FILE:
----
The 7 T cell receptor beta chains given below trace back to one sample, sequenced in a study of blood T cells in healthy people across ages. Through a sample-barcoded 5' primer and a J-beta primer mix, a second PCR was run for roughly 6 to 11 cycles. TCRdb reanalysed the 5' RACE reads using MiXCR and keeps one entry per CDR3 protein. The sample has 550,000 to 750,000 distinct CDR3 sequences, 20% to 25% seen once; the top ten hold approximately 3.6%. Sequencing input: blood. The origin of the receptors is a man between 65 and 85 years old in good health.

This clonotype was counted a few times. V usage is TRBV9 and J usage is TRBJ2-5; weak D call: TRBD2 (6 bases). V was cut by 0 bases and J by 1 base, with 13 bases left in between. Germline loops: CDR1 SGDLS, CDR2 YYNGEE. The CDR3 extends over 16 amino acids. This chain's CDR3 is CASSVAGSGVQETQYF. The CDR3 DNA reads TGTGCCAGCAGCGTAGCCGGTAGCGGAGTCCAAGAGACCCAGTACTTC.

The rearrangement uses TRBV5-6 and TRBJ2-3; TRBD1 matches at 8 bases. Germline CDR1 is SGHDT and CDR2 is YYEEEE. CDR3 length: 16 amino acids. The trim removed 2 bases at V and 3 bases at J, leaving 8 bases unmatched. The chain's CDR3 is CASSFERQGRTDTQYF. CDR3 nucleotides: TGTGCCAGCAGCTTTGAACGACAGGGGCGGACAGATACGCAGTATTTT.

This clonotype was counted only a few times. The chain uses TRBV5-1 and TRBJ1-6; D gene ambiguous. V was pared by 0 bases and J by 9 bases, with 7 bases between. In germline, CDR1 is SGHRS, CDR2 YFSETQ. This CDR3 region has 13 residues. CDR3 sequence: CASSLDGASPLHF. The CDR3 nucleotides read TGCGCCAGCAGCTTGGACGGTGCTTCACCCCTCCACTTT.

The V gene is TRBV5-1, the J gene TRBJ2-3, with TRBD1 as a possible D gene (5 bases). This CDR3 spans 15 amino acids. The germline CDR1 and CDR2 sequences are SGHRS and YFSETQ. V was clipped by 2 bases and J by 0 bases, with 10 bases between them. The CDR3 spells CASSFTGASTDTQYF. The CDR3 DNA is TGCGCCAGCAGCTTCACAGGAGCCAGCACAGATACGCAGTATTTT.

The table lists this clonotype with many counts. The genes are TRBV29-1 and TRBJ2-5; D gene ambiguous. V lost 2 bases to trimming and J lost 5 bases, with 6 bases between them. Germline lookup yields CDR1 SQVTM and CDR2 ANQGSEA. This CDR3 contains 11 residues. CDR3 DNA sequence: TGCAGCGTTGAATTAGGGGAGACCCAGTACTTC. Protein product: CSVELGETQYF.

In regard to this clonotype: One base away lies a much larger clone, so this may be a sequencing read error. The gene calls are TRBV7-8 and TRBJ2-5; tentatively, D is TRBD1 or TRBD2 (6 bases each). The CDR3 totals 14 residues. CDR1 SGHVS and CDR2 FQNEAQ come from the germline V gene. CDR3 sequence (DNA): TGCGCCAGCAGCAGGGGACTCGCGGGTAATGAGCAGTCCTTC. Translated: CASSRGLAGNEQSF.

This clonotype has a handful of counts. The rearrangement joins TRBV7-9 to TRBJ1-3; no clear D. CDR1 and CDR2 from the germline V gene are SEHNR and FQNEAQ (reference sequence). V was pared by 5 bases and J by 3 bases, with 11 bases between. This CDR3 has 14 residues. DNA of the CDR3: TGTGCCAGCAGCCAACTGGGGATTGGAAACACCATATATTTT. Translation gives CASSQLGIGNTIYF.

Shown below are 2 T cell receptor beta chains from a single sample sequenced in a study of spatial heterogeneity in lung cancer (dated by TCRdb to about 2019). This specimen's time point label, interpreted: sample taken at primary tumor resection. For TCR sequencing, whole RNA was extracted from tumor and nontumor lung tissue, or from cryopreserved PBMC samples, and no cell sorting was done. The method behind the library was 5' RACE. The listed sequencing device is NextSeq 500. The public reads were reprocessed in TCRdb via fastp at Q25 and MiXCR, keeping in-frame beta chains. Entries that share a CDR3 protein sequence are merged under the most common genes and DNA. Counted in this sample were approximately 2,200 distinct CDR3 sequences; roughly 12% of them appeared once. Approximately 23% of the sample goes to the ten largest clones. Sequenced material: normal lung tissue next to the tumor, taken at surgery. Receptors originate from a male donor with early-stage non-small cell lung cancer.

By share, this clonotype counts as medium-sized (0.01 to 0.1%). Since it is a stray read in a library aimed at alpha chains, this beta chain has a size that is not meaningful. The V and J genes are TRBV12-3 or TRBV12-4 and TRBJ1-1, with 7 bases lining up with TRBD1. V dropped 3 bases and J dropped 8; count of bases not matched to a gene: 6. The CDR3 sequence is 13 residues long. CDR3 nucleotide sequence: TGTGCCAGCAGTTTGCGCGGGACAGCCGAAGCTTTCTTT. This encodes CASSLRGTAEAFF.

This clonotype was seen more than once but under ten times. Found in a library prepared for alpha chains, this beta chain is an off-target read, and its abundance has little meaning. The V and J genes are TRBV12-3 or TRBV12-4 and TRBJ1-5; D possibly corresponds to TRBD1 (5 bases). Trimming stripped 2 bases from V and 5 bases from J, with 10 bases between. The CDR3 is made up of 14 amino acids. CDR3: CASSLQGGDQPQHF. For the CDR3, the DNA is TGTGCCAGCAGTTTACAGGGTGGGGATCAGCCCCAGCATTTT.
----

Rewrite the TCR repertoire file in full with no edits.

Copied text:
The 7 T cell receptor beta chains given below trace back to one sample, sequenced in a study of blood T cells in healthy people across ages. Through a sample-barcoded 5' primer and a J-beta primer mix, a second PCR was run for roughly 6 to 11 cycles. TCRdb reanalysed the 5' RACE reads using MiXCR and keeps one entry per CDR3 protein. The sample has 550,000 to 750,000 distinct CDR3 sequences, 20% to 25% seen once; the top ten hold approximately 3.6%. Sequencing input: blood. The origin of the receptors is a man between 65 and 85 years old in good health.

This clonotype was counted a few times. V usage is TRBV9 and J usage is TRBJ2-5; weak D call: TRBD2 (6 bases). V was cut by 0 bases and J by 1 base, with 13 bases left in between. Germline loops: CDR1 SGDLS, CDR2 YYNGEE. The CDR3 extends over 16 amino acids. This chain's CDR3 is CASSVAGSGVQETQYF. The CDR3 DNA reads TGTGCCAGCAGCGTAGCCGGTAGCGGAGTCCAAGAGACCCAGTACTTC.

The rearrangement uses TRBV5-6 and TRBJ2-3; TRBD1 matches at 8 bases. Germline CDR1 is SGHDT and CDR2 is YYEEEE. CDR3 length: 16 amino acids. The trim removed 2 bases at V and 3 bases at J, leaving 8 bases unmatched. The chain's CDR3 is CASSFERQGRTDTQYF. CDR3 nucleotides: TGTGCCAGCAGCTTTGAACGACAGGGGCGGACAGATACGCAGTATTTT.

This clonotype was counted only a few times. The chain uses TRBV5-1 and TRBJ1-6; D gene ambiguous. V was pared by 0 bases and J by 9 bases, with 7 bases between. In germline, CDR1 is SGHRS, CDR2 YFSETQ. This CDR3 region has 13 residues. CDR3 sequence: CASSLDGASPLHF. The CDR3 nucleotides read TGCGCCAGCAGCTTGGACGGTGCTTCACCCCTCCACTTT.

The V gene is TRBV5-1, the J gene TRBJ2-3, with TRBD1 as a possible D gene (5 bases). This CDR3 spans 15 amino acids. The germline CDR1 and CDR2 sequences are SGHRS and YFSETQ. V was clipped by 2 bases and J by 0 bases, with 10 bases between them. The CDR3 spells CASSFTGASTDTQYF. The CDR3 DNA is TGCGCCAGCAGCTTCACAGGAGCCAGCACAGATACGCAGTATTTT.

The table lists this clonotype with many counts. The genes are TRBV29-1 and TRBJ2-5; D gene ambiguous. V lost 2 bases to trimming and J lost 5 bases, with 6 bases between them. Germline lookup yields CDR1 SQVTM and CDR2 ANQGSEA. This CDR3 contains 11 residues. CDR3 DNA sequence: TGCAGCGTTGAATTAGGGGAGACCCAGTACTTC. Protein product: CSVELGETQYF.

In regard to this clonotype: One base away lies a much larger clone, so this may be a sequencing read error. The gene calls are TRBV7-8 and TRBJ2-5; tentatively, D is TRBD1 or TRBD2 (6 bases each). The CDR3 totals 14 residues. CDR1 SGHVS and CDR2 FQNEAQ come from the germline V gene. CDR3 sequence (DNA): TGCGCCAGCAGCAGGGGACTCGCGGGTAATGAGCAGTCCTTC. Translated: CASSRGLAGNEQSF.

This clonotype has a handful of counts. The rearrangement joins TRBV7-9 to TRBJ1-3; no clear D. CDR1 and CDR2 from the germline V gene are SEHNR and FQNEAQ (reference sequence). V was pared by 5 bases and J by 3 bases, with 11 bases between. This CDR3 has 14 residues. DNA of the CDR3: TGTGCCAGCAGCCAACTGGGGATTGGAAACACCATATATTTT. Translation gives CASSQLGIGNTIYF.

Shown below are 2 T cell receptor beta chains from a single sample sequenced in a study of spatial heterogeneity in lung cancer (dated by TCRdb to about 2019). This specimen's time point label, interpreted: sample taken at primary tumor resection. For TCR sequencing, whole RNA was extracted from tumor and nontumor lung tissue, or from cryopreserved PBMC samples, and no cell sorting was done. The method behind the library was 5' RACE. The listed sequencing device is NextSeq 500. The public reads were reprocessed in TCRdb via fastp at Q25 and MiXCR, keeping in-frame beta chains. Entries that share a CDR3 protein sequence are merged under the most common genes and DNA. Counted in this sample were approximately 2,200 distinct CDR3 sequences; roughly 12% of them appeared once. Approximately 23% of the sample goes to the ten largest clones. Sequenced material: normal lung tissue next to the tumor, taken at surgery. Receptors originate from a male donor with early-stage non-small cell lung cancer.

By share, this clonotype counts as medium-sized (0.01 to 0.1%). Since it is a stray read in a library aimed at alpha chains, this beta chain has a size that is not meaningful. The V and J genes are TRBV12-3 or TRBV12-4 and TRBJ1-1, with 7 bases lining up with TRBD1. V dropped 3 bases and J dropped 8; count of bases not matched to a gene: 6. The CDR3 sequence is 13 residues long. CDR3 nucleotide sequence: TGTGCCAGCAGTTTGCGCGGGACAGCCGAAGCTTTCTTT. This encodes CASSLRGTAEAFF.

This clonotype was seen more than once but under ten times. Found in a library prepared for alpha chains, this beta chain is an off-target read, and its abundance has little meaning. The V and J genes are TRBV12-3 or TRBV12-4 and TRBJ1-5; D possibly corresponds to TRBD1 (5 bases). Trimming stripped 2 bases from V and 5 bases from J, with 10 bases between. The CDR3 is made up of 14 amino acids. CDR3: CASSLQGGDQPQHF. For the CDR3, the DNA is TGTGCCAGCAGTTTACAGGGTGGGGATCAGCCCCAGCATTTT.